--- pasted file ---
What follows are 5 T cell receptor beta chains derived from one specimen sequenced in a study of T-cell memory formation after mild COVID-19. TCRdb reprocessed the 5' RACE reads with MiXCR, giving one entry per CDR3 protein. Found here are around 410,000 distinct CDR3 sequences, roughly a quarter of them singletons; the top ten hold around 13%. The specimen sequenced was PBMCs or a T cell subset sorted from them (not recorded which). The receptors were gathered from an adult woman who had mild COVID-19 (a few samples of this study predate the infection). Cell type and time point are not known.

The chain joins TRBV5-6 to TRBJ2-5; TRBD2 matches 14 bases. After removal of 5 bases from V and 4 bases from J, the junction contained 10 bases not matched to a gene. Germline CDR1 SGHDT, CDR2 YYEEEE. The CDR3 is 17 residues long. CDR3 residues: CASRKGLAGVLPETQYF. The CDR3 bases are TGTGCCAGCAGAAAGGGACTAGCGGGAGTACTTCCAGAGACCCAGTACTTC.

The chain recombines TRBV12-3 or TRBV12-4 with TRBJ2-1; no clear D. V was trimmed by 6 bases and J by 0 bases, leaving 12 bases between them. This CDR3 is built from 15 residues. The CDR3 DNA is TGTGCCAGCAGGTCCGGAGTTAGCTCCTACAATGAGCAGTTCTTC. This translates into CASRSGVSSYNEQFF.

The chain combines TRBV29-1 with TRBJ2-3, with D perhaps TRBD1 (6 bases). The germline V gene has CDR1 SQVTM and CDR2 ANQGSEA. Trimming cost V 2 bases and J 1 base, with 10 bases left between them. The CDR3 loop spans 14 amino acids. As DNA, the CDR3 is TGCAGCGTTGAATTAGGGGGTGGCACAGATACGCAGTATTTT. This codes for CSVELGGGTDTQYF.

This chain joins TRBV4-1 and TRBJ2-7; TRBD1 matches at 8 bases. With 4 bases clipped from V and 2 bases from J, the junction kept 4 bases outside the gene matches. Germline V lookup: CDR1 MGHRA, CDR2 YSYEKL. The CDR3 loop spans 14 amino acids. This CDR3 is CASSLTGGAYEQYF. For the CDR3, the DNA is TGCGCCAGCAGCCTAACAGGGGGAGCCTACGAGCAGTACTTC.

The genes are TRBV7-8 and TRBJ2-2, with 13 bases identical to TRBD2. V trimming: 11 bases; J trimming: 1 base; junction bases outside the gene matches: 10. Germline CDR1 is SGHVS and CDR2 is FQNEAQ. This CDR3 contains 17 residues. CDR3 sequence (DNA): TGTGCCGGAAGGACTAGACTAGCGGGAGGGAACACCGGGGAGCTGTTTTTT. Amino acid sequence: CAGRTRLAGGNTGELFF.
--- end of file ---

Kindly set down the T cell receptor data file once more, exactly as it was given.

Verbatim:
What follows are 5 T cell receptor beta chains derived from one specimen sequenced in a study of T-cell memory formation after mild COVID-19. TCRdb reprocessed the 5' RACE reads with MiXCR, giving one entry per CDR3 protein. Found here are around 410,000 distinct CDR3 sequences, roughly a quarter of them singletons; the top ten hold around 13%. The specimen sequenced was PBMCs or a T cell subset sorted from them (not recorded which). The receptors were gathered from an adult woman who had mild COVID-19 (a few samples of this study predate the infection). Cell type and time point are not known.

The chain joins TRBV5-6 to TRBJ2-5; TRBD2 matches 14 bases. After removal of 5 bases from V and 4 bases from J, the junction contained 10 bases not matched to a gene. Germline CDR1 SGHDT, CDR2 YYEEEE. The CDR3 is 17 residues long. CDR3 residues: CASRKGLAGVLPETQYF. The CDR3 bases are TGTGCCAGCAGAAAGGGACTAGCGGGAGTACTTCCAGAGACCCAGTACTTC.

The chain recombines TRBV12-3 or TRBV12-4 with TRBJ2-1; no clear D. V was trimmed by 6 bases and J by 0 bases, leaving 12 bases between them. This CDR3 is built from 15 residues. The CDR3 DNA is TGTGCCAGCAGGTCCGGAGTTAGCTCCTACAATGAGCAGTTCTTC. This translates into CASRSGVSSYNEQFF.

The chain combines TRBV29-1 with TRBJ2-3, with D perhaps TRBD1 (6 bases). The germline V gene has CDR1 SQVTM and CDR2 ANQGSEA. Trimming cost V 2 bases and J 1 base, with 10 bases left between them. The CDR3 loop spans 14 amino acids. As DNA, the CDR3 is TGCAGCGTTGAATTAGGGGGTGGCACAGATACGCAGTATTTT. This codes for CSVELGGGTDTQYF.

This chain joins TRBV4-1 and TRBJ2-7; TRBD1 matches at 8 bases. With 4 bases clipped from V and 2 bases from J, the junction kept 4 bases outside the gene matches. Germline V lookup: CDR1 MGHRA, CDR2 YSYEKL. The CDR3 loop spans 14 amino acids. This CDR3 is CASSLTGGAYEQYF. For the CDR3, the DNA is TGCGCCAGCAGCCTAACAGGGGGAGCCTACGAGCAGTACTTC.

The genes are TRBV7-8 and TRBJ2-2, with 13 bases identical to TRBD2. V trimming: 11 bases; J trimming: 1 base; junction bases outside the gene matches: 10. Germline CDR1 is SGHVS and CDR2 is FQNEAQ. This CDR3 contains 17 residues. CDR3 sequence (DNA): TGTGCCGGAAGGACTAGACTAGCGGGAGGGAACACCGGGGAGCTGTTTTTT. Amino acid sequence: CAGRTRLAGGNTGELFF.